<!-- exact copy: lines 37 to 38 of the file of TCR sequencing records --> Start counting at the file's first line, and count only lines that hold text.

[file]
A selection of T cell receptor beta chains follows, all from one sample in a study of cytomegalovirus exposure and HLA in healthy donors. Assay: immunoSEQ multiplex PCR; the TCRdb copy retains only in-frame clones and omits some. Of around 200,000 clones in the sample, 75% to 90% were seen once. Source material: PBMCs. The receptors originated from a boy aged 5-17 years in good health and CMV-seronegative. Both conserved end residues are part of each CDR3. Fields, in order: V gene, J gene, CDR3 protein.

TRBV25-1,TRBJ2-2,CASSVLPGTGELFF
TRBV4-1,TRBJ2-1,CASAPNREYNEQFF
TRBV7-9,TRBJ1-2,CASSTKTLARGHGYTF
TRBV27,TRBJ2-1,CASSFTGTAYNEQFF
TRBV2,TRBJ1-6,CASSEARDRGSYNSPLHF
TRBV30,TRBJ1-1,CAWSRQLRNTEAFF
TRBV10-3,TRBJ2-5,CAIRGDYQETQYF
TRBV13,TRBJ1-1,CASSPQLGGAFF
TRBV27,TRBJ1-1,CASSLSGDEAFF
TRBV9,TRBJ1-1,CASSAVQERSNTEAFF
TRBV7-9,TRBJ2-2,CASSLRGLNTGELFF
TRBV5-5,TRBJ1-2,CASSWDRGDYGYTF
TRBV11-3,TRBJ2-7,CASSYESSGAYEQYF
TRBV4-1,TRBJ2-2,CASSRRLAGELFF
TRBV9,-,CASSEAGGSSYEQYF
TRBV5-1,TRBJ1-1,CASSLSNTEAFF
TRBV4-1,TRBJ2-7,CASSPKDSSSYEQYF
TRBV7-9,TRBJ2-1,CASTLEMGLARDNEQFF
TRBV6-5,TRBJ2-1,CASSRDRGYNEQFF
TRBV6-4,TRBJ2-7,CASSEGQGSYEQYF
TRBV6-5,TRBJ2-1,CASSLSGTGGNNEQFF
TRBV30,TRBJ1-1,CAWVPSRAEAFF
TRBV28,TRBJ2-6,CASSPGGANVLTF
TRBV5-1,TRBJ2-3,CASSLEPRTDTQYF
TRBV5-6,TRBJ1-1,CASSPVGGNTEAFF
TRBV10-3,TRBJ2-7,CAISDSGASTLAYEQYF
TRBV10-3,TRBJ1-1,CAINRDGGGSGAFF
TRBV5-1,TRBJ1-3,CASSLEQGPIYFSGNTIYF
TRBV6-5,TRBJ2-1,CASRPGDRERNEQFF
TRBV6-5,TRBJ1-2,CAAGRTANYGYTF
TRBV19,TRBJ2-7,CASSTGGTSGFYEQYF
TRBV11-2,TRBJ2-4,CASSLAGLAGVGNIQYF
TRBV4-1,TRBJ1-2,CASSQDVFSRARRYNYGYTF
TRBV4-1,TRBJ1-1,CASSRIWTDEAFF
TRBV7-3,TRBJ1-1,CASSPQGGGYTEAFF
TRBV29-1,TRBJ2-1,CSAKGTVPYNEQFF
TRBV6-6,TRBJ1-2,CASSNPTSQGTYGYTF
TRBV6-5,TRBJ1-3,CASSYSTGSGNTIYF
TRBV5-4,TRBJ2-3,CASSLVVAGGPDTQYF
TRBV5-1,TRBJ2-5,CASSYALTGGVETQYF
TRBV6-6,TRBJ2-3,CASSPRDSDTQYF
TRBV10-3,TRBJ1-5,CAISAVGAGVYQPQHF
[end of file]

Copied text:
TRBV29-1,TRBJ2-1,CSAKGTVPYNEQFF
TRBV6-6,TRBJ1-2,CASSNPTSQGTYGYTF